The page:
One of the things I do for fun here at Houston Press is exploring and debunking memes currently making their way around the Internet. In fact, I somehow managed to find myself in a Wikipedia article on the subject, which is one of the more dubious honors I've accrued.
The latest one is this...gem. One of the recurring themes in the Democratic race since the first Super Tuesday has been that Hillary Clinton is winning only in the Southern states that usually vote Republican in the general election, with the implication that somehow the millions of people who have voted for her in those states matter less than the true-blue states more prevalent in the North. It's at times like this I like to remind people that in 2012, more Texans voted for Obama than voted period in 38 other states. Reminding people that the South has a whole lot of liberals gets really annoying, and this meme is just the latest expression of that erasure from the Yankees.
It's also completely full of it, from a strictly historical standpoint.
When the Civil War started, there were 23 states that formed the Union: California, Connecticut, Delaware, Illinois, Indiana, Iowa, Kansas, Kentucky, Maine, Maryland, Massachusetts, Michigan, Minnesota, Missouri, New Hampshire, New Jersey, New York, Ohio, Oregon, Pennsylvania, Rhode Island, Vermont and Wisconsin. During the war, Nevada and West Virginia joined as new states of the Union. Tennessee and Louisiana were returned to Union control early in the war, but we'll count them as Confederacy since they did initially rebel. So there were 25 states in the Union total as we understand it.
The Confederacy was initially seven states (South Carolina, Mississippi, Florida, Alabama, Georgia, Louisiana and Texas), and four more joined after the fighting started (Arkansas, Tennessee, North Carolina and Virginia). All told, 11 states rebelled.
Now, it’s true Clinton has won every single state primary that has been held in an old Confederacy state (11 — South Carolina, Alabama, Arkansas, Texas, Georgia, Tennessee, Virginia, Louisiana, Mississippi, Florida and North Carolina). The only territory you could say Sanders won was the border state of West Virginia. Looking good so far.
However, of the state primaries that have been held so far, 23 of them were in the Union during the Civil War (California and New Jersey won't be held until June). Of those, Sanders has won 11 (New Hampshire, Minnesota, Vermont, Kansas, Maine, Michigan, Wisconsin, Rhode Island, West Virginia, Indiana and Oregon). Clinton has won 12 (Iowa, Nevada, Massachusetts, Ohio, Illinois, Missouri, New York, Delaware, Connecticut, Maryland, Pennsylvania and Kentucky). So if the election had been held in the Union at the end of the Civil War, Clinton would still be winning at this point.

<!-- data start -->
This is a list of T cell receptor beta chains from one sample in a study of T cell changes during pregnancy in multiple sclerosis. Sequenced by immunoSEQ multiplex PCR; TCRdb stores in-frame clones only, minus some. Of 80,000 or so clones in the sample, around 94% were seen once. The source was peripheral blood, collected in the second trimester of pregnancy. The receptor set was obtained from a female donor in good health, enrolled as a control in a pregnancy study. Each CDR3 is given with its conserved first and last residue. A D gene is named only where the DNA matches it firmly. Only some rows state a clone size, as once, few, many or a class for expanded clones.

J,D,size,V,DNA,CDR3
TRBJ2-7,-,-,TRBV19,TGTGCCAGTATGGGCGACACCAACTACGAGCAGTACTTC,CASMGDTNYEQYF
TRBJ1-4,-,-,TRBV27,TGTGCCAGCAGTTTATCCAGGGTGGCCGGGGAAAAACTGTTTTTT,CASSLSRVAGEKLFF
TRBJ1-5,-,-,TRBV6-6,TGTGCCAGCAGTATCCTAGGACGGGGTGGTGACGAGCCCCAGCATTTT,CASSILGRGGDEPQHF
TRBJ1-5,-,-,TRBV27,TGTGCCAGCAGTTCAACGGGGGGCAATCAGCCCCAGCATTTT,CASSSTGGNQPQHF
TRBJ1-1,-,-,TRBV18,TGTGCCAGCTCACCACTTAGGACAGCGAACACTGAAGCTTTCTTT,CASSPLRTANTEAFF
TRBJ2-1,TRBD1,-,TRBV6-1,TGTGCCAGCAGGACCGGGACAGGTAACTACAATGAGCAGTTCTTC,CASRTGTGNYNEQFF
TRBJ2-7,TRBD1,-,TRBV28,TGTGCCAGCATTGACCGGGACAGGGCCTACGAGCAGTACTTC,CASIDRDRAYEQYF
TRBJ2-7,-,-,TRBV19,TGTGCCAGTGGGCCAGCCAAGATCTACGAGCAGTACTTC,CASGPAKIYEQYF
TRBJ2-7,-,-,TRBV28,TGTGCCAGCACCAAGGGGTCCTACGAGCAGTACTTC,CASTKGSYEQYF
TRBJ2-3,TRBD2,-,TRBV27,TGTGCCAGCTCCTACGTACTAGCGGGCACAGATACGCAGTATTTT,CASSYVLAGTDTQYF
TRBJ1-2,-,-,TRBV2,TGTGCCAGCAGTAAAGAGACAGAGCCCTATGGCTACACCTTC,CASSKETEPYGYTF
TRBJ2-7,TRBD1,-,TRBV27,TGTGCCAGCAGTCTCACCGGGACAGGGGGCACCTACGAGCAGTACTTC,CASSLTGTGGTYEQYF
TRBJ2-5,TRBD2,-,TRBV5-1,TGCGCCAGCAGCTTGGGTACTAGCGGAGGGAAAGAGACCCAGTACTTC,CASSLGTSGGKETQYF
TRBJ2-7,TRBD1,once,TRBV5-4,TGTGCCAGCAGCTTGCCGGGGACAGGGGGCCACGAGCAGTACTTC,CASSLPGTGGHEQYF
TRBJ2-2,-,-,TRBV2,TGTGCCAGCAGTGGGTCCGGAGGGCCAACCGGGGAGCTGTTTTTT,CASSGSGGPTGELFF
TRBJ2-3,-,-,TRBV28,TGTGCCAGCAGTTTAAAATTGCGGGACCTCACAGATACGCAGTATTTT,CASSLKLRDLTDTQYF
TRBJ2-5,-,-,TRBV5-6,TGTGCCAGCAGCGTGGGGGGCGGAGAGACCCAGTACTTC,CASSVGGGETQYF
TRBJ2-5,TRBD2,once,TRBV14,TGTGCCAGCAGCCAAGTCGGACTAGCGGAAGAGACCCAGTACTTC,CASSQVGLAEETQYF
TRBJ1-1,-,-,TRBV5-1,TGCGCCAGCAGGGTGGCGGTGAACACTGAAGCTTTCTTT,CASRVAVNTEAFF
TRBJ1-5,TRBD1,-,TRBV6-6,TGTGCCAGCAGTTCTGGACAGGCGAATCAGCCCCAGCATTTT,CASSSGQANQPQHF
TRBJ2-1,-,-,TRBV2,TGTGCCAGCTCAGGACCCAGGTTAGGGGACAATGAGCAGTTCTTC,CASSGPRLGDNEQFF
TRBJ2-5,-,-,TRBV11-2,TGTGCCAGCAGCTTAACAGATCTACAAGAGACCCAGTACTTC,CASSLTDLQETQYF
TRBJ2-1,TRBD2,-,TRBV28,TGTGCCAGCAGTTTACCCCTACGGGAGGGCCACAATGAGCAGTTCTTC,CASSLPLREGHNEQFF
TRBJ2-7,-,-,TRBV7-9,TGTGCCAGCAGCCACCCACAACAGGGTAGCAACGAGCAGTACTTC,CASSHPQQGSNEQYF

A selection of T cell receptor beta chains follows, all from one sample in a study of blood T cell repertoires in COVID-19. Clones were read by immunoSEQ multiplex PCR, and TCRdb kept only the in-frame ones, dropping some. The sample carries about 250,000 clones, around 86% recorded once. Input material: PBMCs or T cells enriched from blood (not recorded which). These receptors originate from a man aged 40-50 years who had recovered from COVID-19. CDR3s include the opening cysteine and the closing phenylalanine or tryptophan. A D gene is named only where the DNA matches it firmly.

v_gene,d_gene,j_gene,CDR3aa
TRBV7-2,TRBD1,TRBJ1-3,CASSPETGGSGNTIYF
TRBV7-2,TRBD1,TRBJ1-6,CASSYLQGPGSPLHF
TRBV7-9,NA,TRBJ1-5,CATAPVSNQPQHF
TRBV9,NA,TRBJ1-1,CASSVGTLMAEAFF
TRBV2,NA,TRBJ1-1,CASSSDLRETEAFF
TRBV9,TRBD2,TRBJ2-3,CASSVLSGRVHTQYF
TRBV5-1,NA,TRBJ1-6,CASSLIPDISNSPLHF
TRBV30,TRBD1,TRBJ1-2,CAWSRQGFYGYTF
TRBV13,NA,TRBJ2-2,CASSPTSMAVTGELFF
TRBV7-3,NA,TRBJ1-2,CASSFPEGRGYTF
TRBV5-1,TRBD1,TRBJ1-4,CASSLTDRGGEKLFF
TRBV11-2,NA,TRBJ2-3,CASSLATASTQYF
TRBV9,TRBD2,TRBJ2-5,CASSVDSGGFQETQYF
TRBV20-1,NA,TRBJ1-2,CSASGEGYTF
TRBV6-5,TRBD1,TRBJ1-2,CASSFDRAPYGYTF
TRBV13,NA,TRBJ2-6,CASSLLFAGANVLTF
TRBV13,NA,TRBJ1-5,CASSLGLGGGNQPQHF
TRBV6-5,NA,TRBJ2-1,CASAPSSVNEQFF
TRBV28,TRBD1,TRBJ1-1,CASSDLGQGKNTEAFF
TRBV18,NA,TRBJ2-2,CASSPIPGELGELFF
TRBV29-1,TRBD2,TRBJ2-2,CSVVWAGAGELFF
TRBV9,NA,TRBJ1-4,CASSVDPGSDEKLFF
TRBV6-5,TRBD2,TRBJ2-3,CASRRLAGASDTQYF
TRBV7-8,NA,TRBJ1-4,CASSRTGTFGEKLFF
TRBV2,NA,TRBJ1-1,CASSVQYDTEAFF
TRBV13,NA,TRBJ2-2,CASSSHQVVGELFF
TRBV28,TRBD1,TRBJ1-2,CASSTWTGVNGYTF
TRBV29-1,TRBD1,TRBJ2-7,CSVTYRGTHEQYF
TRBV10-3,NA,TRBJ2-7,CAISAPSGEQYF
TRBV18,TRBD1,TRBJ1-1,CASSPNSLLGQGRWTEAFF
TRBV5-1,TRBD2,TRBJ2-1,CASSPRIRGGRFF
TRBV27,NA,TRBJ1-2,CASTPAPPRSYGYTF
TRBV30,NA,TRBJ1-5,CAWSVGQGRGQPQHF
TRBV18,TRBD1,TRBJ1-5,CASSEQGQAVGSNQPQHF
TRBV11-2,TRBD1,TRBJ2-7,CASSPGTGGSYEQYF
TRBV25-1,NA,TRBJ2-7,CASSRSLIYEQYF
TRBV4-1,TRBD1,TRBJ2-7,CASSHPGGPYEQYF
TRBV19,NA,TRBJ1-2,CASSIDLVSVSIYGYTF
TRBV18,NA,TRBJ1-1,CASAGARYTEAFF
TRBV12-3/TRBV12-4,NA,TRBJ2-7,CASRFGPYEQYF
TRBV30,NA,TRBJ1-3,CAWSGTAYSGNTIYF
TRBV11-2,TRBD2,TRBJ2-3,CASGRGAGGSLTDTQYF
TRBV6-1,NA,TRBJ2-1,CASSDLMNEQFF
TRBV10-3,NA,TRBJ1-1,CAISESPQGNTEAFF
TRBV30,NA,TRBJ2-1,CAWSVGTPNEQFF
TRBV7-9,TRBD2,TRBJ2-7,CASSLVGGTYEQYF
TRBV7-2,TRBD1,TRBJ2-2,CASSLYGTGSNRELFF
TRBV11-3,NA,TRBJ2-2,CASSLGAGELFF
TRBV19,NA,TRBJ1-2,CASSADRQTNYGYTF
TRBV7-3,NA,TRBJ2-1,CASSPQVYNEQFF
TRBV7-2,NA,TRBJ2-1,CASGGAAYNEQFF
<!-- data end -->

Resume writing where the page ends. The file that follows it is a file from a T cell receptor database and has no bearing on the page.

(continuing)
Worth noting, though, that Sanders has won seven states that were not yet states during the Civil War (Colorado, Oklahoma, Idaho, Utah, Washington, Hawaii and Alaska). Clinton has won only one, Arizona. How that should factor into your estimation is up to you, but the fact stands that Clinton has actually won both the Union and the Confederacy. That will still be true unless Sanders wins both California and New Jersey, at which point Sanders will have won. If you add in Louisiana and Tennessee, which did vote in Lincoln's re-election campaign in 1864 though their votes weren't counted in the Electoral College yet, Clinton would have an unbeatable state-win advantage even if Sanders did take California and New Jersey.
It may make for a neat talking point, but Clinton has won a lot more than the old Confederacy. The only arena that Sanders has dominated in has been the unincorporated territories in the West that were not technically part of the Union. Sorry, Mr. Meme, Clinton isn't just winning under a rebel flag. She's winning under the American one.
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